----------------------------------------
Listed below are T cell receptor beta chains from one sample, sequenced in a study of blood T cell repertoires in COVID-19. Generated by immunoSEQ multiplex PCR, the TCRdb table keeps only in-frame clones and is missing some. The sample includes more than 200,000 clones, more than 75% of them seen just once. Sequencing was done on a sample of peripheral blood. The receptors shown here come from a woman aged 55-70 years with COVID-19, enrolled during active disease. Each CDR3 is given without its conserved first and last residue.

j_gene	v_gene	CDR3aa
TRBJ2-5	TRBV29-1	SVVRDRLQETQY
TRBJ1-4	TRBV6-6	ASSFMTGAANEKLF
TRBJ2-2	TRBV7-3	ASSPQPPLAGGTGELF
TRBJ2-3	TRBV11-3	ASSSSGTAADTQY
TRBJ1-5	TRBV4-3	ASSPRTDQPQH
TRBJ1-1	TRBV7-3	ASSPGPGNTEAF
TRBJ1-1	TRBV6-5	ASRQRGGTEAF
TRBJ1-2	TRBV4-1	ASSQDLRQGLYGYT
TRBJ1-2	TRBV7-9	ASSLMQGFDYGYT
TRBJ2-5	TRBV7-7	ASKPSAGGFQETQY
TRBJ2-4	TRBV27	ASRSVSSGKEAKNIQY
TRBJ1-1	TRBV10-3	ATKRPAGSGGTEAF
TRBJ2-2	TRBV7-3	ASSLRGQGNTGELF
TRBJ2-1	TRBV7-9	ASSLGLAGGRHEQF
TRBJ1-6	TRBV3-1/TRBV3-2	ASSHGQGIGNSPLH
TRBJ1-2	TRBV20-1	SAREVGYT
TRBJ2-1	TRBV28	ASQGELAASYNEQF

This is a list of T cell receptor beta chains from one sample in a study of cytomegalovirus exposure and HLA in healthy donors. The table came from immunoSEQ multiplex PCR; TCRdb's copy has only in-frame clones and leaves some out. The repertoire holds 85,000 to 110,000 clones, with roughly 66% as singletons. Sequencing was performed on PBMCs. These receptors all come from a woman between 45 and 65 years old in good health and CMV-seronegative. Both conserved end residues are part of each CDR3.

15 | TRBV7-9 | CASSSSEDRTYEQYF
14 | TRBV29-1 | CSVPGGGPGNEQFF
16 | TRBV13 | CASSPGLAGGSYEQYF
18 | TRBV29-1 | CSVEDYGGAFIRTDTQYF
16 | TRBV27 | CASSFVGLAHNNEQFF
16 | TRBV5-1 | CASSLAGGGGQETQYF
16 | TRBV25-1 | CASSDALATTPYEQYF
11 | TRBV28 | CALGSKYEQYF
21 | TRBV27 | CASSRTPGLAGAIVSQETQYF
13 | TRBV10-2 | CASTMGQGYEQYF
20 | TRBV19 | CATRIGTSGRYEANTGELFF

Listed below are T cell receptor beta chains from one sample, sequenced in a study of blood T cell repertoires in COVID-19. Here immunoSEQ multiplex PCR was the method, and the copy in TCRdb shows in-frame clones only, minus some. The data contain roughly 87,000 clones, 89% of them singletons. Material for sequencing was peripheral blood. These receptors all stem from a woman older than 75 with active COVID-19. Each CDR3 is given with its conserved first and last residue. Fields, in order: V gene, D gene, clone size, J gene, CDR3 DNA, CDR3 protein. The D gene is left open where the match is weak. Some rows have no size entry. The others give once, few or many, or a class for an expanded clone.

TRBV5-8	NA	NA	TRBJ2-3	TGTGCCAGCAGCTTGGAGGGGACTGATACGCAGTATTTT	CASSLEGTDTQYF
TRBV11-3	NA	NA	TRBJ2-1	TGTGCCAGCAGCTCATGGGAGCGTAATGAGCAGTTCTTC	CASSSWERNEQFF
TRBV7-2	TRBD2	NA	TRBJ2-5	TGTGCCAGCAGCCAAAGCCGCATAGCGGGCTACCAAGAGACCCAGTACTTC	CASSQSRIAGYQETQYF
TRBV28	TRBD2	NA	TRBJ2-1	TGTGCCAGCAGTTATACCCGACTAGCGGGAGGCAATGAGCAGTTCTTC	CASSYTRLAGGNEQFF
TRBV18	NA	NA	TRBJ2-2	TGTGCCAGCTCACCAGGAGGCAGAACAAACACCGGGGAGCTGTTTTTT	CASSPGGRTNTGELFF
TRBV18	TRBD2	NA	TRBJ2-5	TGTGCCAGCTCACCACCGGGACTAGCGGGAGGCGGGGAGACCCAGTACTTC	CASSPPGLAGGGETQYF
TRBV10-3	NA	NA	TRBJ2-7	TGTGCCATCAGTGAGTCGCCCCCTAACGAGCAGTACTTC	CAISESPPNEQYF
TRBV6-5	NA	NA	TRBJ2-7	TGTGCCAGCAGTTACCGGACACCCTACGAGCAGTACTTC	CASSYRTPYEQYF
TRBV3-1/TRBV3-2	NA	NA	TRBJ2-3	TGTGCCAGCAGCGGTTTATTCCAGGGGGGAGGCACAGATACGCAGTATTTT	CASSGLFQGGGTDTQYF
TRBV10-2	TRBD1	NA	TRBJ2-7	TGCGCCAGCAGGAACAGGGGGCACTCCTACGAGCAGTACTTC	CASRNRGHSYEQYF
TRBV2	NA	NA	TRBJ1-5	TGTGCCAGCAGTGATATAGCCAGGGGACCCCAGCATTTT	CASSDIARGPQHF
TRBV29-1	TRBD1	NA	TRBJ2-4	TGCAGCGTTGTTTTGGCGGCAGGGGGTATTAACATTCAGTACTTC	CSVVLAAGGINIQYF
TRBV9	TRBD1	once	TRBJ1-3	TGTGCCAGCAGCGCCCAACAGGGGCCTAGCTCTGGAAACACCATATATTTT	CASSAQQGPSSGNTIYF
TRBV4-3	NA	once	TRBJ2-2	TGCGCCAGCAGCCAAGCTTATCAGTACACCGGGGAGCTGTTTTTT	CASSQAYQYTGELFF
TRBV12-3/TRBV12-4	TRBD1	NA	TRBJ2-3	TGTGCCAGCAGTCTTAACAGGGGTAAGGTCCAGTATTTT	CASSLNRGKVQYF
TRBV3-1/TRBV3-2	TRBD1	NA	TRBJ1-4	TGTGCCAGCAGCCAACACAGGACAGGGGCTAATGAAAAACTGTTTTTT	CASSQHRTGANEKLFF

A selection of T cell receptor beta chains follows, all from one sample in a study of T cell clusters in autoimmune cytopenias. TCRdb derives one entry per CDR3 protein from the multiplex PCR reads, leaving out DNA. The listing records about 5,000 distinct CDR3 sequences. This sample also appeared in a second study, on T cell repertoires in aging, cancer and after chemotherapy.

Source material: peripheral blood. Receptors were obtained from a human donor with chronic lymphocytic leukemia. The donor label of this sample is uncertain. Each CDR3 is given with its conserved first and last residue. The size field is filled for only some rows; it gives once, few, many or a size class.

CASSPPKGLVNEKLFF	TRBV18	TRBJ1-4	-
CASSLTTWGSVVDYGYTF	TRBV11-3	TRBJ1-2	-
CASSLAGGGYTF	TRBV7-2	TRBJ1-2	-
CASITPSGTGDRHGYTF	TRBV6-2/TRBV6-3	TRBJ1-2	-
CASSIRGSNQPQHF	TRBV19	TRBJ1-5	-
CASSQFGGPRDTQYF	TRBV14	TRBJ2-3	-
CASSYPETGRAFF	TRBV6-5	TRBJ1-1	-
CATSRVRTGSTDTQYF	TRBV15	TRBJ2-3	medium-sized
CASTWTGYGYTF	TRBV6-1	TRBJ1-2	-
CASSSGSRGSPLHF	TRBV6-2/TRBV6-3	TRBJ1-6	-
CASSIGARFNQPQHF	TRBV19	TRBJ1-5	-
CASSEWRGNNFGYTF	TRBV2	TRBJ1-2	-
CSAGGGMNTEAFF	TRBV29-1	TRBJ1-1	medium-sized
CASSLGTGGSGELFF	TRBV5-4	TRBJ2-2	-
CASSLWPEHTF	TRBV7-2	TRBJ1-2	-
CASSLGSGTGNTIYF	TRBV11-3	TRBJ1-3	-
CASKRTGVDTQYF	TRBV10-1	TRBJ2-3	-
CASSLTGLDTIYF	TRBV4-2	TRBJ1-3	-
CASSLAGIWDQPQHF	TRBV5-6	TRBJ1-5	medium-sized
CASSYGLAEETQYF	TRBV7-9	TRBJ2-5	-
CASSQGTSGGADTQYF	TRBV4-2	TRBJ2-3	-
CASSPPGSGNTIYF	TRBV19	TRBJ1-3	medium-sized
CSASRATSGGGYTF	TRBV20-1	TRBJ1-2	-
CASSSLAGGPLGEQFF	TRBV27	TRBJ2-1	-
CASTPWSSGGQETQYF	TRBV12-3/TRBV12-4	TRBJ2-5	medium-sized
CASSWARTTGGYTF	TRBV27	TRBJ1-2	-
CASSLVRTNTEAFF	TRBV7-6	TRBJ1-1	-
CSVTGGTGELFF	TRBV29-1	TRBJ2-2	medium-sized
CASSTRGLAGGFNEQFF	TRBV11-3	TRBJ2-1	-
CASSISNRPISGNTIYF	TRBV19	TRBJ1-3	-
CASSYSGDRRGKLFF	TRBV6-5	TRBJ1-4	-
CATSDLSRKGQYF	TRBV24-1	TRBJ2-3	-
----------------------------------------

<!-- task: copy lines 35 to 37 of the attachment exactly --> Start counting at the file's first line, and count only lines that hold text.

TRBV7-2	TRBD2	NA	TRBJ2-5	TGTGCCAGCAGCCAAAGCCGCATAGCGGGCTACCAAGAGACCCAGTACTTC	CASSQSRIAGYQETQYF
TRBV28	TRBD2	NA	TRBJ2-1	TGTGCCAGCAGTTATACCCGACTAGCGGGAGGCAATGAGCAGTTCTTC	CASSYTRLAGGNEQFF
TRBV18	NA	NA	TRBJ2-2	TGTGCCAGCTCACCAGGAGGCAGAACAAACACCGGGGAGCTGTTTTTT	CASSPGGRTNTGELFF